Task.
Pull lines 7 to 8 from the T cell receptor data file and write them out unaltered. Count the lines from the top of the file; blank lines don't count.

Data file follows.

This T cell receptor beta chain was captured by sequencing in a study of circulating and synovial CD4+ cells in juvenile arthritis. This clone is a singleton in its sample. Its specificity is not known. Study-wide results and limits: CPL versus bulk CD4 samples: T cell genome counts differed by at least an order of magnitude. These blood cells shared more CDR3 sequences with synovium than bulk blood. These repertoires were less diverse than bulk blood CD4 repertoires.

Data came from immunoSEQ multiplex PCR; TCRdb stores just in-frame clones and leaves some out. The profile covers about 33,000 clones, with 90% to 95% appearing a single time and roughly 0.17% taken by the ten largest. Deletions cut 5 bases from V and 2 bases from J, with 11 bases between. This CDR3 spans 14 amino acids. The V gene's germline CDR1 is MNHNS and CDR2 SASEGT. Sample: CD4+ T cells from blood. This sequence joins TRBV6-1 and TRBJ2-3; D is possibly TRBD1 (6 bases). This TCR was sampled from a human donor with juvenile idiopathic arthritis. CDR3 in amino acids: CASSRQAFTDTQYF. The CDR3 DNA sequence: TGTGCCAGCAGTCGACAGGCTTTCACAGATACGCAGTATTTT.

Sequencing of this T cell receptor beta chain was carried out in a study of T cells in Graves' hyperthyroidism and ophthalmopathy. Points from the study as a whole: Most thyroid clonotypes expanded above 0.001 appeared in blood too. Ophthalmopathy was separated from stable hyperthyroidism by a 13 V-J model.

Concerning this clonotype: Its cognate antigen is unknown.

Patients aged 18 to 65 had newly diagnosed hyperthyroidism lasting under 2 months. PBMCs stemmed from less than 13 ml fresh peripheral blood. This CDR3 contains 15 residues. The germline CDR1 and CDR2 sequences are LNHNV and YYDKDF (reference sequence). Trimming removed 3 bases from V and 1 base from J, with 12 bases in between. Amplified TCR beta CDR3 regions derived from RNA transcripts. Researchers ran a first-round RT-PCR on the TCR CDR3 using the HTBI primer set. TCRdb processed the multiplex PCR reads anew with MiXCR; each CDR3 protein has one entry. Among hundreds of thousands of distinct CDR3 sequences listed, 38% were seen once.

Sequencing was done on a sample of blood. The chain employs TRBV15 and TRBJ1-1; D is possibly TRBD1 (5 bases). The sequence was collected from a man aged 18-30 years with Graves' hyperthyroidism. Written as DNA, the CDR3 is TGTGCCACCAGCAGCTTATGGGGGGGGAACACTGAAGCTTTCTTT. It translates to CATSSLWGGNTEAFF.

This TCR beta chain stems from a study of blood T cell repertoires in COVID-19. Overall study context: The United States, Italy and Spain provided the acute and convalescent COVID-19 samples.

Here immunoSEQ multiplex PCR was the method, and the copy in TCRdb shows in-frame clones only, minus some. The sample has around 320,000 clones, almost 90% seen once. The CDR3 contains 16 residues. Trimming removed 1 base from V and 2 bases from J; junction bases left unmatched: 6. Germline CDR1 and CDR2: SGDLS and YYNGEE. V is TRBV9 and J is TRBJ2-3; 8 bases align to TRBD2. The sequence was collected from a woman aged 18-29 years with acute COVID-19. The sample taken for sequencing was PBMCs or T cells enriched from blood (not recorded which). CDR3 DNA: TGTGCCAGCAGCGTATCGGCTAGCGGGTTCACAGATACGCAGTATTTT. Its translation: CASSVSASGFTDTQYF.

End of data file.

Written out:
This TCR beta chain stems from a study of blood T cell repertoires in COVID-19. Overall study context: The United States, Italy and Spain provided the acute and convalescent COVID-19 samples.

Here immunoSEQ multiplex PCR was the method, and the copy in TCRdb shows in-frame clones only, minus some. The sample has around 320,000 clones, almost 90% seen once. The CDR3 contains 16 residues. Trimming removed 1 base from V and 2 bases from J; junction bases left unmatched: 6. Germline CDR1 and CDR2: SGDLS and YYNGEE. V is TRBV9 and J is TRBJ2-3; 8 bases align to TRBD2. The sequence was collected from a woman aged 18-29 years with acute COVID-19. The sample taken for sequencing was PBMCs or T cells enriched from blood (not recorded which). CDR3 DNA: TGTGCCAGCAGCGTATCGGCTAGCGGGTTCACAGATACGCAGTATTTT. Its translation: CASSVSASGFTDTQYF.